[Phantom Liberty Spoilers] Reed: 'Too damn late', what does it mean?

T-too... damn late...
Today, the game somehow left me with a gray Overture, so Reed got to say the words. Word, he doesn't say those words when gunned down too quickly.
Me being me, I can't help trying to put myself in his shoes and understand why he would say that. I haven't found much online, so this forum is the perfect place to start it up.

Well, one thing is sure, I would say -- those are words of regret. A terrible state of mind to die with. The question is what does Reed regret then.

In my gunslinger mindset, it's "pulled out the gun 'too damn late'". But that's not Reed's mentality. He's a long-haul player, known for occasional swift and effective moves.

One answer I found on reddit is that he died "too damn late", i.e. that he regretted he didn't die seven years ago. That makes more sense. But it still itches me a bit, since he isn't the type to give up without achieving the goal. In this corner, I'd sooner expect him to say "damn you". Maybe, just maybe facing death he accepted his defeat as the one last one-off? It is aligned with his mantra "you play grown up games, you face grown up consequences". But, still... for one, maybe it's just my impression that he doesn't sound convinced when he says that on both occasions (especially re Song, while on the rooftop with Myers) and there's the part about "deep denial" (see below), which covers that type of rationalization too.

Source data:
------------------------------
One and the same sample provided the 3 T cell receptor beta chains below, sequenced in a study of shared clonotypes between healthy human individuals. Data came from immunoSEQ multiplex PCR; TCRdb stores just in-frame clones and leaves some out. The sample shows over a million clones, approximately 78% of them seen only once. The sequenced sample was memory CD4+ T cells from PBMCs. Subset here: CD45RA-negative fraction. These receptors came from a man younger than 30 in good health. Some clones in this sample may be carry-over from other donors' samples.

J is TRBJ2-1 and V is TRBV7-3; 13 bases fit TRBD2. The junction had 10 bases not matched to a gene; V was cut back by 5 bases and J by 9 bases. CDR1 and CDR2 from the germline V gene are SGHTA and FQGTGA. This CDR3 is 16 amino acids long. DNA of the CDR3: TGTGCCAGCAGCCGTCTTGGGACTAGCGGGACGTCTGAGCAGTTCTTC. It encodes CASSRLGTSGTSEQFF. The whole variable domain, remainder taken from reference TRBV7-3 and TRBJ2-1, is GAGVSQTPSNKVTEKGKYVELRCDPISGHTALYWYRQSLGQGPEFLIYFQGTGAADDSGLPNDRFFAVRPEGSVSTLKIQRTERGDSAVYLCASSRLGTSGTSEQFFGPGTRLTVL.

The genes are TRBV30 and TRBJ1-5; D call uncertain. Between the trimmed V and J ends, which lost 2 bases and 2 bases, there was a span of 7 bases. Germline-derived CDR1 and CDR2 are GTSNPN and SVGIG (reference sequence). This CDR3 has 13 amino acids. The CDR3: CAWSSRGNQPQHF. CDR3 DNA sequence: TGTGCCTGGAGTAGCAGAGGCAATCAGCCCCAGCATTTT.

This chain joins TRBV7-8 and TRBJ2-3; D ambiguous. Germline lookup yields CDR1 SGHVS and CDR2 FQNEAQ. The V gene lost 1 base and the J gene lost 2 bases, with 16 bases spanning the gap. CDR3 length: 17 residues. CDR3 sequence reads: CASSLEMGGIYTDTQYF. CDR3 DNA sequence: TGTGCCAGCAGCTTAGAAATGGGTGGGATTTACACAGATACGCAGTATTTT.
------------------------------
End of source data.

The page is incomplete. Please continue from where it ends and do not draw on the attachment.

Next. What if he realized that he indeed was in "deep denial" (mentioned after the other 'Somewhat Damaged' route) and he realized "too damn late" that he was pulling things down the wrong path all along. I want to believe this one. It fits with all the pieces the way I understand them. But still does not sound like Reed's patriotic convictions.

Not sure if he really believes that only the government can save Song. But let's say that he does (he says so too!). Maybe his regret is about being unable to save Song. It fits with his last concern before the showdown. Also, do I see it right that he is looking at Song while saying that? Bullseye! It would also fit with other pieces, though then that is really a focus on then and there rather than looking back at his life -- which is also conceivable. Maybe he didn't think it mattered how he lived and died, as long as his crew was safe. It still fits in with all the pieces, it's what he already went through once (died for his team). This interpretation might be it, actually. I give it the top score so far in my book.

Though, that's still a terrible thought to die with... that he ultimately failed Song (his team member) in the end.

Your thoughts?
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